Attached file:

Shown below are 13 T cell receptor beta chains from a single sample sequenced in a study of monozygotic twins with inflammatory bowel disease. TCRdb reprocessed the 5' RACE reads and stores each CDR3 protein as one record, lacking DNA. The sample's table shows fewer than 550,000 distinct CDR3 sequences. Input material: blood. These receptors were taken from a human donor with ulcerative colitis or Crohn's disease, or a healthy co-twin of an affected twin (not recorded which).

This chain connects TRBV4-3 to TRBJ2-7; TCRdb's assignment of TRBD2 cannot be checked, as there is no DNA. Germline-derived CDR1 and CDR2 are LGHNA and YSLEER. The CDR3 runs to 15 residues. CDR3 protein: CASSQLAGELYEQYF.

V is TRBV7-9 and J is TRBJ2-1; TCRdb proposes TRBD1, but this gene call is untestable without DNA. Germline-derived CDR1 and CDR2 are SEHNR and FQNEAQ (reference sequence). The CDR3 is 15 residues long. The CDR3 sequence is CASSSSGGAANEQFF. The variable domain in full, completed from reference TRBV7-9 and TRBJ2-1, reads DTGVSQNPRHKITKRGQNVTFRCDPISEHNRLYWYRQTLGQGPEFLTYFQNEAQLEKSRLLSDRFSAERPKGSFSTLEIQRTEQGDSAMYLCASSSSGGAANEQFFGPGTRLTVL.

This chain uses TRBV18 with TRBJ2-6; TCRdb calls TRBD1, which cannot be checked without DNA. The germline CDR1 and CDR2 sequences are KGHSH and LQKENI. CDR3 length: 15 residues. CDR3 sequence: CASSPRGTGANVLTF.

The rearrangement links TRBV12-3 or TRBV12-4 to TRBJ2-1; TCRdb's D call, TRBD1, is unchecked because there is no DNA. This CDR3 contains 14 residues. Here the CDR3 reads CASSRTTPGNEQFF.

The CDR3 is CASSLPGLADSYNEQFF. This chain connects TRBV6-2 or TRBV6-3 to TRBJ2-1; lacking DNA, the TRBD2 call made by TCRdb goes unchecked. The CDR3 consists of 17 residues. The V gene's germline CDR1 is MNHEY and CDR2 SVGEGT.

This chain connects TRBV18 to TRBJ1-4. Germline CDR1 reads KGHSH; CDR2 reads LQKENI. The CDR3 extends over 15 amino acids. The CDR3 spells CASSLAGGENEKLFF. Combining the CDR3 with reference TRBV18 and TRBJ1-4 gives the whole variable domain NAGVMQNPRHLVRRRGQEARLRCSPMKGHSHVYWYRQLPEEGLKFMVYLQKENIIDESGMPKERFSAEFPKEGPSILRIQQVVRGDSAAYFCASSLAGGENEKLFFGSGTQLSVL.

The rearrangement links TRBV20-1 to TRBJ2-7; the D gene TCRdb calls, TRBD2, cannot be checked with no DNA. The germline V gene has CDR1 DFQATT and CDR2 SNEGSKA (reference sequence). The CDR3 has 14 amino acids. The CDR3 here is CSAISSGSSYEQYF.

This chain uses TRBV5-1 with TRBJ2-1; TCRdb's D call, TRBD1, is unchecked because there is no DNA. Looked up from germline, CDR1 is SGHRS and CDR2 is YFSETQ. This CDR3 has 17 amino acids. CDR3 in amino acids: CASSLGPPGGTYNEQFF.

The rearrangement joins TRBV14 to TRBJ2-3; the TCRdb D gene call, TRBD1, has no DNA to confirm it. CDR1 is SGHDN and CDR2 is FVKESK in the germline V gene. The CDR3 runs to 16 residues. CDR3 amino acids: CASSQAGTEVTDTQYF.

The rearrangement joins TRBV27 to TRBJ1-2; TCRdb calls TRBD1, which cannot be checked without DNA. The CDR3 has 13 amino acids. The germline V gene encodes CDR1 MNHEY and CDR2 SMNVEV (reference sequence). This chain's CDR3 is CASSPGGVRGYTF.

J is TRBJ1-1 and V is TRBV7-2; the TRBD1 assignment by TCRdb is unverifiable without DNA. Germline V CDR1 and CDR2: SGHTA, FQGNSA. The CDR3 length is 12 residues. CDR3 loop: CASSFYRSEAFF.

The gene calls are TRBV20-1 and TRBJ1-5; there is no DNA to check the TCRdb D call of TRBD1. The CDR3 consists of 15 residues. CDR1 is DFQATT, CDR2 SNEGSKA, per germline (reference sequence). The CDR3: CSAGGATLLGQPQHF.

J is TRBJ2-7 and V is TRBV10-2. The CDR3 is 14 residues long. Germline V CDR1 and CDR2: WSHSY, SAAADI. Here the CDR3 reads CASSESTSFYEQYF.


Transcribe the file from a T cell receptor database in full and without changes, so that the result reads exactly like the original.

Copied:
Shown below are 13 T cell receptor beta chains from a single sample sequenced in a study of monozygotic twins with inflammatory bowel disease. TCRdb reprocessed the 5' RACE reads and stores each CDR3 protein as one record, lacking DNA. The sample's table shows fewer than 550,000 distinct CDR3 sequences. Input material: blood. These receptors were taken from a human donor with ulcerative colitis or Crohn's disease, or a healthy co-twin of an affected twin (not recorded which).

This chain connects TRBV4-3 to TRBJ2-7; TCRdb's assignment of TRBD2 cannot be checked, as there is no DNA. Germline-derived CDR1 and CDR2 are LGHNA and YSLEER. The CDR3 runs to 15 residues. CDR3 protein: CASSQLAGELYEQYF.

V is TRBV7-9 and J is TRBJ2-1; TCRdb proposes TRBD1, but this gene call is untestable without DNA. Germline-derived CDR1 and CDR2 are SEHNR and FQNEAQ (reference sequence). The CDR3 is 15 residues long. The CDR3 sequence is CASSSSGGAANEQFF. The variable domain in full, completed from reference TRBV7-9 and TRBJ2-1, reads DTGVSQNPRHKITKRGQNVTFRCDPISEHNRLYWYRQTLGQGPEFLTYFQNEAQLEKSRLLSDRFSAERPKGSFSTLEIQRTEQGDSAMYLCASSSSGGAANEQFFGPGTRLTVL.

This chain uses TRBV18 with TRBJ2-6; TCRdb calls TRBD1, which cannot be checked without DNA. The germline CDR1 and CDR2 sequences are KGHSH and LQKENI. CDR3 length: 15 residues. CDR3 sequence: CASSPRGTGANVLTF.

The rearrangement links TRBV12-3 or TRBV12-4 to TRBJ2-1; TCRdb's D call, TRBD1, is unchecked because there is no DNA. This CDR3 contains 14 residues. Here the CDR3 reads CASSRTTPGNEQFF.

The CDR3 is CASSLPGLADSYNEQFF. This chain connects TRBV6-2 or TRBV6-3 to TRBJ2-1; lacking DNA, the TRBD2 call made by TCRdb goes unchecked. The CDR3 consists of 17 residues. The V gene's germline CDR1 is MNHEY and CDR2 SVGEGT.

This chain connects TRBV18 to TRBJ1-4. Germline CDR1 reads KGHSH; CDR2 reads LQKENI. The CDR3 extends over 15 amino acids. The CDR3 spells CASSLAGGENEKLFF. Combining the CDR3 with reference TRBV18 and TRBJ1-4 gives the whole variable domain NAGVMQNPRHLVRRRGQEARLRCSPMKGHSHVYWYRQLPEEGLKFMVYLQKENIIDESGMPKERFSAEFPKEGPSILRIQQVVRGDSAAYFCASSLAGGENEKLFFGSGTQLSVL.

The rearrangement links TRBV20-1 to TRBJ2-7; the D gene TCRdb calls, TRBD2, cannot be checked with no DNA. The germline V gene has CDR1 DFQATT and CDR2 SNEGSKA (reference sequence). The CDR3 has 14 amino acids. The CDR3 here is CSAISSGSSYEQYF.

This chain uses TRBV5-1 with TRBJ2-1; TCRdb's D call, TRBD1, is unchecked because there is no DNA. Looked up from germline, CDR1 is SGHRS and CDR2 is YFSETQ. This CDR3 has 17 amino acids. CDR3 in amino acids: CASSLGPPGGTYNEQFF.

The rearrangement joins TRBV14 to TRBJ2-3; the TCRdb D gene call, TRBD1, has no DNA to confirm it. CDR1 is SGHDN and CDR2 is FVKESK in the germline V gene. The CDR3 runs to 16 residues. CDR3 amino acids: CASSQAGTEVTDTQYF.

The rearrangement joins TRBV27 to TRBJ1-2; TCRdb calls TRBD1, which cannot be checked without DNA. The CDR3 has 13 amino acids. The germline V gene encodes CDR1 MNHEY and CDR2 SMNVEV (reference sequence). This chain's CDR3 is CASSPGGVRGYTF.

J is TRBJ1-1 and V is TRBV7-2; the TRBD1 assignment by TCRdb is unverifiable without DNA. Germline V CDR1 and CDR2: SGHTA, FQGNSA. The CDR3 length is 12 residues. CDR3 loop: CASSFYRSEAFF.

The gene calls are TRBV20-1 and TRBJ1-5; there is no DNA to check the TCRdb D call of TRBD1. The CDR3 consists of 15 residues. CDR1 is DFQATT, CDR2 SNEGSKA, per germline (reference sequence). The CDR3: CSAGGATLLGQPQHF.

J is TRBJ2-7 and V is TRBV10-2. The CDR3 is 14 residues long. Germline V CDR1 and CDR2: WSHSY, SAAADI. Here the CDR3 reads CASSESTSFYEQYF.